The first day at Craft Napa, I also took an evening class with Judy Coats Perez. The class was for making foam stamps. She had an adhesive foam sheet for each of us, a clear polyester film and tracing paper. I had not used adhesive foam before, I had tried to use Elmers to glue two regular sheets together, which did not work very well. We drew designs on the tracing paper with a pencil, and flipped it onto the foam. Then we rubbed over the back of the paper and it transferred the image to the foam. The designs were cut out with an Exacto knife, the paper backing pulled off, and it was adhered to the clear polyester film. I ended up just using my paper scissors to cut out the design on the foam, unless it was a very tiny area.
Judy had several reference books for us to use, one was flowers and plants, the other animals drawn in different cultural styles. I did the animal stamps from some of the images I found in the book. The back of the alligator was cut with a scalloped paper crafting scissors, as well as some of the leaves in the previous photo. I really liked putting the foam on the clear polyester film, being able to see through it was great for alignment when printing. The sheets are called Dur-a-lar .005 thickness, the pack I got at the art supply was 25 sheets for $12.50. She said you can also order it from Dick Blick catalog. I wonder how it will work for cutting stencils? It was a good weight and certainly cheaper than stencil plastic.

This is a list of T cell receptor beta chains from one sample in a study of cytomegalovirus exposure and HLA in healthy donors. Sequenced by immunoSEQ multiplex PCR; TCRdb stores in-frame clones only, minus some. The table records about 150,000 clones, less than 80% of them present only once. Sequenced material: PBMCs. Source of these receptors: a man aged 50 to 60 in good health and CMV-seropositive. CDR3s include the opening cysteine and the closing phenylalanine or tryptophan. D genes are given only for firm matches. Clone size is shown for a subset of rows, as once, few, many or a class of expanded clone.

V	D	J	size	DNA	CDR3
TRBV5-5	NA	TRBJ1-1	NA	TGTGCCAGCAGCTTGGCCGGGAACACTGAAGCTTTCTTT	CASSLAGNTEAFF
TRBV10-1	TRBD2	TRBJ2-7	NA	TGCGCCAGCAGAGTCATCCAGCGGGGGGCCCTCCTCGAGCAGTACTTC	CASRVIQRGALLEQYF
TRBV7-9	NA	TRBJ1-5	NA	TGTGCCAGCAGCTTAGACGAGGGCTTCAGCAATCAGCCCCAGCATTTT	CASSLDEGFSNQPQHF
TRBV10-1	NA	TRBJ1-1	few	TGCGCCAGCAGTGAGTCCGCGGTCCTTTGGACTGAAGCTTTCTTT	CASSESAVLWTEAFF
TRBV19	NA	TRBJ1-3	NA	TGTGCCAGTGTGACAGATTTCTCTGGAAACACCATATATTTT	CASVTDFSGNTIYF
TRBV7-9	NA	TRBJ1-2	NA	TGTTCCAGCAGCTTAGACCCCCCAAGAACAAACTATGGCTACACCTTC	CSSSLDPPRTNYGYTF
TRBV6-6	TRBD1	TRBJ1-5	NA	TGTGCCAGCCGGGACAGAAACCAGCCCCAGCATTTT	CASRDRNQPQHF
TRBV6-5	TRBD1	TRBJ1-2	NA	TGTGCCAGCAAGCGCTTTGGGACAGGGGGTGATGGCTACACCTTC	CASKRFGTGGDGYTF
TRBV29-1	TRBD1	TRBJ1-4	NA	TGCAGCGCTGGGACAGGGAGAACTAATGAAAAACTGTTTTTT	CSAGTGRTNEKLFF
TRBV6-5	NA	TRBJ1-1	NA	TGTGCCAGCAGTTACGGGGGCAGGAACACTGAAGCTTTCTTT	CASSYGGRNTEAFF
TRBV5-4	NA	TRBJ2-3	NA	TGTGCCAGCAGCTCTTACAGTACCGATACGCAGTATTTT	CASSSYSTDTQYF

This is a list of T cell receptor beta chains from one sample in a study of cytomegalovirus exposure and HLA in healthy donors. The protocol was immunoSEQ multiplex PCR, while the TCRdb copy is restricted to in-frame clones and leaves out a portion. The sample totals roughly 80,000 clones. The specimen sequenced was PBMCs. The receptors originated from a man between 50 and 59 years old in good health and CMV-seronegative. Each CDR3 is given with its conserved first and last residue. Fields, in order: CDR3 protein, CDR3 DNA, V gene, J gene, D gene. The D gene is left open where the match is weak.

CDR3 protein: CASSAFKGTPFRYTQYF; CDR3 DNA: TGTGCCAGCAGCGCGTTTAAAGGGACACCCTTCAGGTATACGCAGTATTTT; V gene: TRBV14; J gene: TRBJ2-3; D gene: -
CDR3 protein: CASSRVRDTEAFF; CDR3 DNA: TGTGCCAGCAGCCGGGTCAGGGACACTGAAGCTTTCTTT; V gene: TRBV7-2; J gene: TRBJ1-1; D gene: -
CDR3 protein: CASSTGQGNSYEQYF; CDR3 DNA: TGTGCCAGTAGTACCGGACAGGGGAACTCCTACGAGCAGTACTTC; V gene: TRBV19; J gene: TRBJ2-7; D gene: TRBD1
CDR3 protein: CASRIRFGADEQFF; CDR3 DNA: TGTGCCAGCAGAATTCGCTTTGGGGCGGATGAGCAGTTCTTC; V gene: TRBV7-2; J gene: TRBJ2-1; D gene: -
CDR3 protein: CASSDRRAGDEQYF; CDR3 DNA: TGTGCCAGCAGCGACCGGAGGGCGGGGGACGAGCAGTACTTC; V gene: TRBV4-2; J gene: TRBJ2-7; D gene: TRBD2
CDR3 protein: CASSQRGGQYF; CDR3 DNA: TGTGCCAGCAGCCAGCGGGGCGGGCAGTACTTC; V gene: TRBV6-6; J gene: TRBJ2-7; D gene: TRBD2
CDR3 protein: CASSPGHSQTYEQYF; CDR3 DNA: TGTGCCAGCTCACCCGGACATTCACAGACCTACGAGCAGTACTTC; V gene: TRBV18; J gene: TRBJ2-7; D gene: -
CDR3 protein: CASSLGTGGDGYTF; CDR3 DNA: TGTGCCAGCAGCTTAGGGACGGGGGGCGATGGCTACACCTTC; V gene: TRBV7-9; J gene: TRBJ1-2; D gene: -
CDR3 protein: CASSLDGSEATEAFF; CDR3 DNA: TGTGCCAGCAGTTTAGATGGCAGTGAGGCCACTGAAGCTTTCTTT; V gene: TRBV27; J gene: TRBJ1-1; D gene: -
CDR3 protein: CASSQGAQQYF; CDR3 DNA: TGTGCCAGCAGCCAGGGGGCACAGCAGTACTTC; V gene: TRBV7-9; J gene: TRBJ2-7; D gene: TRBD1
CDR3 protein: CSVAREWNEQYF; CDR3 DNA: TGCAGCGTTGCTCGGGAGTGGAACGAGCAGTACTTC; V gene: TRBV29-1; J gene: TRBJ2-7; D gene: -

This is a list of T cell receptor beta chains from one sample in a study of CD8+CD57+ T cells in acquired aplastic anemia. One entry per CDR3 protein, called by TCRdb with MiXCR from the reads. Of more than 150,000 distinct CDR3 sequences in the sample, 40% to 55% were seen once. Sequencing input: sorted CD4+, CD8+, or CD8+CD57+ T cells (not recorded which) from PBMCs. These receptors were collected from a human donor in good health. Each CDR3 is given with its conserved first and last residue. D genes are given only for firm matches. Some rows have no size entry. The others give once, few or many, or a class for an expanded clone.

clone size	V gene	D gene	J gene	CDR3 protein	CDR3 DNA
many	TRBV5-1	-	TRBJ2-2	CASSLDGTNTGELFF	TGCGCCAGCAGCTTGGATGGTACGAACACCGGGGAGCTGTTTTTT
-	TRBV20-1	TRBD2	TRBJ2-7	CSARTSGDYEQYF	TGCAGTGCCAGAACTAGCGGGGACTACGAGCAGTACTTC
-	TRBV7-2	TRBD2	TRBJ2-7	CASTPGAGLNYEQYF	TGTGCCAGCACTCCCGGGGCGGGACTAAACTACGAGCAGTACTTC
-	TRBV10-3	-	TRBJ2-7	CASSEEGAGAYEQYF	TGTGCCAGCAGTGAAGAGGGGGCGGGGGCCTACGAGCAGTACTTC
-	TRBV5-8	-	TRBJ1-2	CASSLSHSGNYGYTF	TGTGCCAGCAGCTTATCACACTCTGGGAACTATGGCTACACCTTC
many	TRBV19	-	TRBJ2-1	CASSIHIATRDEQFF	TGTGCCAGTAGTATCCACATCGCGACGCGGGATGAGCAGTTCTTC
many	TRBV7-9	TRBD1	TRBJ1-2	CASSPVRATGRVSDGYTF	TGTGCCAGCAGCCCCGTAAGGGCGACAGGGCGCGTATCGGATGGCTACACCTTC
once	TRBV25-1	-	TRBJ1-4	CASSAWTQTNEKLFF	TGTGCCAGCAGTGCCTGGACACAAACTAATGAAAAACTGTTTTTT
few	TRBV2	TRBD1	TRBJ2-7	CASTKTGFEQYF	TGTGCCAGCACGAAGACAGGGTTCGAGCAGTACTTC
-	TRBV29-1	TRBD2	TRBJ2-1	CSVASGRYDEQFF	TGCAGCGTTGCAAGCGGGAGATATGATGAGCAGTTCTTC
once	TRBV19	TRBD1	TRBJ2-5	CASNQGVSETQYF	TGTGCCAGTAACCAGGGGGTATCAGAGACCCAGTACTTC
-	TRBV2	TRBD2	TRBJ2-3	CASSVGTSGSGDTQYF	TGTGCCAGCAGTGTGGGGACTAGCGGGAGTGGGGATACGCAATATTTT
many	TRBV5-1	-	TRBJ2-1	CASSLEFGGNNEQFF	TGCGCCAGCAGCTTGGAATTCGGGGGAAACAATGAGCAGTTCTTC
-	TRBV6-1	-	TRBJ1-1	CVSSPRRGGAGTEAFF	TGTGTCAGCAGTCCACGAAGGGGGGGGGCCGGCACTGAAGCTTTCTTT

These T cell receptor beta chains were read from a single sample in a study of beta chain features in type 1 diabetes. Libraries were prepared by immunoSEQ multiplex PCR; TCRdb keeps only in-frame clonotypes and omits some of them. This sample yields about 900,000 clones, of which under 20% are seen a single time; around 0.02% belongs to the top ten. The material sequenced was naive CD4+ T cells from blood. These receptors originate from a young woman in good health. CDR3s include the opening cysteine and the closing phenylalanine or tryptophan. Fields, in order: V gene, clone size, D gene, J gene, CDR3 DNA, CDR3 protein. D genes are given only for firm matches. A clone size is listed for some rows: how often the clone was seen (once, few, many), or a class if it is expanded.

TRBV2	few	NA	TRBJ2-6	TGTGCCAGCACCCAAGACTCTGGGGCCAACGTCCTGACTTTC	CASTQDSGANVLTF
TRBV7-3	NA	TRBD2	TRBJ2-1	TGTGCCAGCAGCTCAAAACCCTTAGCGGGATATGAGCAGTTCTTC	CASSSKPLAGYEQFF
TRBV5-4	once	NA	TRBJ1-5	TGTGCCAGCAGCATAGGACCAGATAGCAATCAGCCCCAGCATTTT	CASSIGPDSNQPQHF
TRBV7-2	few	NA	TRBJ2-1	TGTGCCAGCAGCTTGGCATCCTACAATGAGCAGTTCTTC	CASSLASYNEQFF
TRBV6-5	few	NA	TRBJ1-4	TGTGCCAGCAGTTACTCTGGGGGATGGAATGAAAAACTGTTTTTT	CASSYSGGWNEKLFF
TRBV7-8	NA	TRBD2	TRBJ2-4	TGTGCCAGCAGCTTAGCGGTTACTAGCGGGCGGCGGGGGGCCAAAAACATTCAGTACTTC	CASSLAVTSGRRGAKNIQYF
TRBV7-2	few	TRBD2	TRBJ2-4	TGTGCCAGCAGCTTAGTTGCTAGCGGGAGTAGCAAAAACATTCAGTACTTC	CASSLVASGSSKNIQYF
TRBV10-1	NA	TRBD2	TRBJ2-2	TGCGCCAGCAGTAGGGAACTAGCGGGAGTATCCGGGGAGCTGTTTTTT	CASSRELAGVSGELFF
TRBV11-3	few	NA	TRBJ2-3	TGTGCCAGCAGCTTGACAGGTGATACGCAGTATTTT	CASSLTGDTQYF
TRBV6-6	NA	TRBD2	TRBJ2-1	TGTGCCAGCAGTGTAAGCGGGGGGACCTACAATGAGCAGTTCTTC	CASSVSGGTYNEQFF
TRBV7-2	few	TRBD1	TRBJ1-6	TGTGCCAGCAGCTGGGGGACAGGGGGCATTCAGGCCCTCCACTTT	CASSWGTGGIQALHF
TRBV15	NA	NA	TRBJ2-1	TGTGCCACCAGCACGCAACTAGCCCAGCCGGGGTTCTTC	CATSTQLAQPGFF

In Sue Bleiweiss' class, she also gave us foam but she used a heavy book cover cardboard, because she used to bind books, and she had a lot of it! At the evening class with Judy everyone was already tired from the full day of class. We thought the class was maybe 6-8pm, no one could remember, but the class was 6:30 to 9:30. Whew, we were tired, but class was low key, just cutting up foam for stamps. We all kind of faded at 9 and left early.
Last week two friends came over and we played with soy wax. Jenny wanted to do a batik for the Fyber Café challenge "Flights of Fancy." I told her how the soy wax was much better than the traditional paraffin and beeswax mix. The soy wax melts at a low temp and washes out with hot water. Even tho I first remove as much wax as possible with newspaper and an iron, before putting the fabric in the washing machine. She is drawing a fairy sitting on a rock, based on a Maxfield Parrish painting. Susan and I just played with stamping the wax onto fat quarters, with different tools.
I used a squiggly bendy straw for the purple dyed one. I already had some dye made up, and I made a dye thickener to paint dye with. The directions for the sodium alginate said "add a little to some fluid" how do you interpret those directions? I put a teaspoon in a pint Mason jar of water and stirred it up. It clumped instantly and took a bit of stirring but it thickened fast. I probably could have used less powder. We had little paper cups, added about 2 tablespoons of goop and a good squirt of dye, then we used foam brushes to apply the dye.
We cleaned up at noon, Susan and I will add more wax and dye layers at another time. We went to Los Dos Amigos Mexican restaurant for Margaritas... and lunch.
I am linking this to Nina Marie's "Off the Wall Friday" click here to see what other talented textile artists are doing this week.